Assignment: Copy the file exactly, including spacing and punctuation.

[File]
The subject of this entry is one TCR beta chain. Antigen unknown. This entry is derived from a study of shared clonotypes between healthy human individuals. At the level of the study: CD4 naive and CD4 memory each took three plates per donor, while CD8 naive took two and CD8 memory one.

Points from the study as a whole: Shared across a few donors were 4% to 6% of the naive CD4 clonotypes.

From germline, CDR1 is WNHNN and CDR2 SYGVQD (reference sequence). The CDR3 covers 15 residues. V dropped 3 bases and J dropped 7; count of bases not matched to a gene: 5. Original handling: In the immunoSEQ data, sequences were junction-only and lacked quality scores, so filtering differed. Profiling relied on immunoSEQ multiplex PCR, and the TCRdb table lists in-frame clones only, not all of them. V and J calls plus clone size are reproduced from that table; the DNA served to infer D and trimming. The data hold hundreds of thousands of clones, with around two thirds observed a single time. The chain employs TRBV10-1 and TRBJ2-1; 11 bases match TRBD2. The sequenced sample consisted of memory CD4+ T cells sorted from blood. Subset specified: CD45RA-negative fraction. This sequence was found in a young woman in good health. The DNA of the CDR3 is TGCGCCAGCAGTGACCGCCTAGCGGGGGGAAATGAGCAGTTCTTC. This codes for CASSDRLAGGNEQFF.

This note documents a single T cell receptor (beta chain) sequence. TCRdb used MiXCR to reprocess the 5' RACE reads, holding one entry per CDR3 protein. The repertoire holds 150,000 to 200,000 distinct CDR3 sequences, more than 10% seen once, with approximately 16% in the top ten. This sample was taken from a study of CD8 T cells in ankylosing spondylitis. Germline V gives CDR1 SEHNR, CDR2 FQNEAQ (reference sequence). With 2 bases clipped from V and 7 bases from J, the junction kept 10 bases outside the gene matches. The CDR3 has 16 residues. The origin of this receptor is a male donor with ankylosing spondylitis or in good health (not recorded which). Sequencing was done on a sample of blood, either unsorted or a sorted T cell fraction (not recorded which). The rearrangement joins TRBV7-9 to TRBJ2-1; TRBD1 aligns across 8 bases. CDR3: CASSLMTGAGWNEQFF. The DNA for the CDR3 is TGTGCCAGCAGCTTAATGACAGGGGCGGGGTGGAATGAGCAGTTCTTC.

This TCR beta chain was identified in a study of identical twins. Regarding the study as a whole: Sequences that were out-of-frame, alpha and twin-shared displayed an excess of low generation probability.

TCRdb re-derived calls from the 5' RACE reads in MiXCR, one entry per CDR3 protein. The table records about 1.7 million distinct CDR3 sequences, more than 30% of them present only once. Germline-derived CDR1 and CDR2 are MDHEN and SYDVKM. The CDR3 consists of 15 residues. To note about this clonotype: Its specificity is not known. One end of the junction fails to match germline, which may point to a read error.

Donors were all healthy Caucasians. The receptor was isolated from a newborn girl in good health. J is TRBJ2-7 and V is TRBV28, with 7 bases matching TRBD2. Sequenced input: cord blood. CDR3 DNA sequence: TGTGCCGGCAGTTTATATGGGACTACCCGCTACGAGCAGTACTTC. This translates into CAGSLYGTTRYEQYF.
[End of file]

The subject of this entry is one TCR beta chain. Antigen unknown. This entry is derived from a study of shared clonotypes between healthy human individuals. At the level of the study: CD4 naive and CD4 memory each took three plates per donor, while CD8 naive took two and CD8 memory one.

Points from the study as a whole: Shared across a few donors were 4% to 6% of the naive CD4 clonotypes.

From germline, CDR1 is WNHNN and CDR2 SYGVQD (reference sequence). The CDR3 covers 15 residues. V dropped 3 bases and J dropped 7; count of bases not matched to a gene: 5. Original handling: In the immunoSEQ data, sequences were junction-only and lacked quality scores, so filtering differed. Profiling relied on immunoSEQ multiplex PCR, and the TCRdb table lists in-frame clones only, not all of them. V and J calls plus clone size are reproduced from that table; the DNA served to infer D and trimming. The data hold hundreds of thousands of clones, with around two thirds observed a single time. The chain employs TRBV10-1 and TRBJ2-1; 11 bases match TRBD2. The sequenced sample consisted of memory CD4+ T cells sorted from blood. Subset specified: CD45RA-negative fraction. This sequence was found in a young woman in good health. The DNA of the CDR3 is TGCGCCAGCAGTGACCGCCTAGCGGGGGGAAATGAGCAGTTCTTC. This codes for CASSDRLAGGNEQFF.

This note documents a single T cell receptor (beta chain) sequence. TCRdb used MiXCR to reprocess the 5' RACE reads, holding one entry per CDR3 protein. The repertoire holds 150,000 to 200,000 distinct CDR3 sequences, more than 10% seen once, with approximately 16% in the top ten. This sample was taken from a study of CD8 T cells in ankylosing spondylitis. Germline V gives CDR1 SEHNR, CDR2 FQNEAQ (reference sequence). With 2 bases clipped from V and 7 bases from J, the junction kept 10 bases outside the gene matches. The CDR3 has 16 residues. The origin of this receptor is a male donor with ankylosing spondylitis or in good health (not recorded which). Sequencing was done on a sample of blood, either unsorted or a sorted T cell fraction (not recorded which). The rearrangement joins TRBV7-9 to TRBJ2-1; TRBD1 aligns across 8 bases. CDR3: CASSLMTGAGWNEQFF. The DNA for the CDR3 is TGTGCCAGCAGCTTAATGACAGGGGCGGGGTGGAATGAGCAGTTCTTC.

This TCR beta chain was identified in a study of identical twins. Regarding the study as a whole: Sequences that were out-of-frame, alpha and twin-shared displayed an excess of low generation probability.

TCRdb re-derived calls from the 5' RACE reads in MiXCR, one entry per CDR3 protein. The table records about 1.7 million distinct CDR3 sequences, more than 30% of them present only once. Germline-derived CDR1 and CDR2 are MDHEN and SYDVKM. The CDR3 consists of 15 residues. To note about this clonotype: Its specificity is not known. One end of the junction fails to match germline, which may point to a read error.

Donors were all healthy Caucasians. The receptor was isolated from a newborn girl in good health. J is TRBJ2-7 and V is TRBV28, with 7 bases matching TRBD2. Sequenced input: cord blood. CDR3 DNA sequence: TGTGCCGGCAGTTTATATGGGACTACCCGCTACGAGCAGTACTTC. This translates into CAGSLYGTTRYEQYF.